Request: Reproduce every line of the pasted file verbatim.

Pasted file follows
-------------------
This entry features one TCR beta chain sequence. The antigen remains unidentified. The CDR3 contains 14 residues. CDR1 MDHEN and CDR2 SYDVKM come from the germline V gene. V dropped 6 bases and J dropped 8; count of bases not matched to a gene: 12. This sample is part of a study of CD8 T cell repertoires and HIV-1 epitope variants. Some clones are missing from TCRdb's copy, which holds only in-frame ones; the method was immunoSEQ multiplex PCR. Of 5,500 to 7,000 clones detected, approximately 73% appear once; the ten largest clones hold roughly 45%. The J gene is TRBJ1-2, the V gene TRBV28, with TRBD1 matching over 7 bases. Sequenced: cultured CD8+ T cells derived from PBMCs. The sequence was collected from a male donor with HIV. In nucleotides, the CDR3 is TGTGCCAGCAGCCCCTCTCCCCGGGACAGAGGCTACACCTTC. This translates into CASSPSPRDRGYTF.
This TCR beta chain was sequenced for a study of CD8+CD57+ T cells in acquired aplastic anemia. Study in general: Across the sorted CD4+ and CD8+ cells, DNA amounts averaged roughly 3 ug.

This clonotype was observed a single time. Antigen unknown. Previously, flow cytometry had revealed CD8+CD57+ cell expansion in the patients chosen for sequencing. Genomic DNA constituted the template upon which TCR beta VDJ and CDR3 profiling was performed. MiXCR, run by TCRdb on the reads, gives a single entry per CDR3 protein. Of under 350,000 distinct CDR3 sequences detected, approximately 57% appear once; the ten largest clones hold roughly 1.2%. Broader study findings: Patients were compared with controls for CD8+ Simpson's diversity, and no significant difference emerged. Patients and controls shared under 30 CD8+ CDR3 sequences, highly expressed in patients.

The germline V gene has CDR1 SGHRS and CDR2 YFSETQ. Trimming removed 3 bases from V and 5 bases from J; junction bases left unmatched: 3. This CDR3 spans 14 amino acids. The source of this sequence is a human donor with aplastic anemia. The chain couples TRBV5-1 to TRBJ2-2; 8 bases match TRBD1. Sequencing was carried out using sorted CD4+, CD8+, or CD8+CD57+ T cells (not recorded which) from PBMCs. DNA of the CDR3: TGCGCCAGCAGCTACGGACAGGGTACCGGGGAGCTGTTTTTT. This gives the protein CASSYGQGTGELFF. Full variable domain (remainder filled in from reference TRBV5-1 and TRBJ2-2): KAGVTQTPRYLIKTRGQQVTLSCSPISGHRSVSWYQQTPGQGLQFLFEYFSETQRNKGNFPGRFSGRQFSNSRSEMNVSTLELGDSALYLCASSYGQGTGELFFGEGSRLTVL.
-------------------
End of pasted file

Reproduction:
This entry features one TCR beta chain sequence. The antigen remains unidentified. The CDR3 contains 14 residues. CDR1 MDHEN and CDR2 SYDVKM come from the germline V gene. V dropped 6 bases and J dropped 8; count of bases not matched to a gene: 12. This sample is part of a study of CD8 T cell repertoires and HIV-1 epitope variants. Some clones are missing from TCRdb's copy, which holds only in-frame ones; the method was immunoSEQ multiplex PCR. Of 5,500 to 7,000 clones detected, approximately 73% appear once; the ten largest clones hold roughly 45%. The J gene is TRBJ1-2, the V gene TRBV28, with TRBD1 matching over 7 bases. Sequenced: cultured CD8+ T cells derived from PBMCs. The sequence was collected from a male donor with HIV. In nucleotides, the CDR3 is TGTGCCAGCAGCCCCTCTCCCCGGGACAGAGGCTACACCTTC. This translates into CASSPSPRDRGYTF.
This TCR beta chain was sequenced for a study of CD8+CD57+ T cells in acquired aplastic anemia. Study in general: Across the sorted CD4+ and CD8+ cells, DNA amounts averaged roughly 3 ug.

This clonotype was observed a single time. Antigen unknown. Previously, flow cytometry had revealed CD8+CD57+ cell expansion in the patients chosen for sequencing. Genomic DNA constituted the template upon which TCR beta VDJ and CDR3 profiling was performed. MiXCR, run by TCRdb on the reads, gives a single entry per CDR3 protein. Of under 350,000 distinct CDR3 sequences detected, approximately 57% appear once; the ten largest clones hold roughly 1.2%. Broader study findings: Patients were compared with controls for CD8+ Simpson's diversity, and no significant difference emerged. Patients and controls shared under 30 CD8+ CDR3 sequences, highly expressed in patients.

The germline V gene has CDR1 SGHRS and CDR2 YFSETQ. Trimming removed 3 bases from V and 5 bases from J; junction bases left unmatched: 3. This CDR3 spans 14 amino acids. The source of this sequence is a human donor with aplastic anemia. The chain couples TRBV5-1 to TRBJ2-2; 8 bases match TRBD1. Sequencing was carried out using sorted CD4+, CD8+, or CD8+CD57+ T cells (not recorded which) from PBMCs. DNA of the CDR3: TGCGCCAGCAGCTACGGACAGGGTACCGGGGAGCTGTTTTTT. This gives the protein CASSYGQGTGELFF. Full variable domain (remainder filled in from reference TRBV5-1 and TRBJ2-2): KAGVTQTPRYLIKTRGQQVTLSCSPISGHRSVSWYQQTPGQGLQFLFEYFSETQRNKGNFPGRFSGRQFSNSRSEMNVSTLELGDSALYLCASSYGQGTGELFFGEGSRLTVL.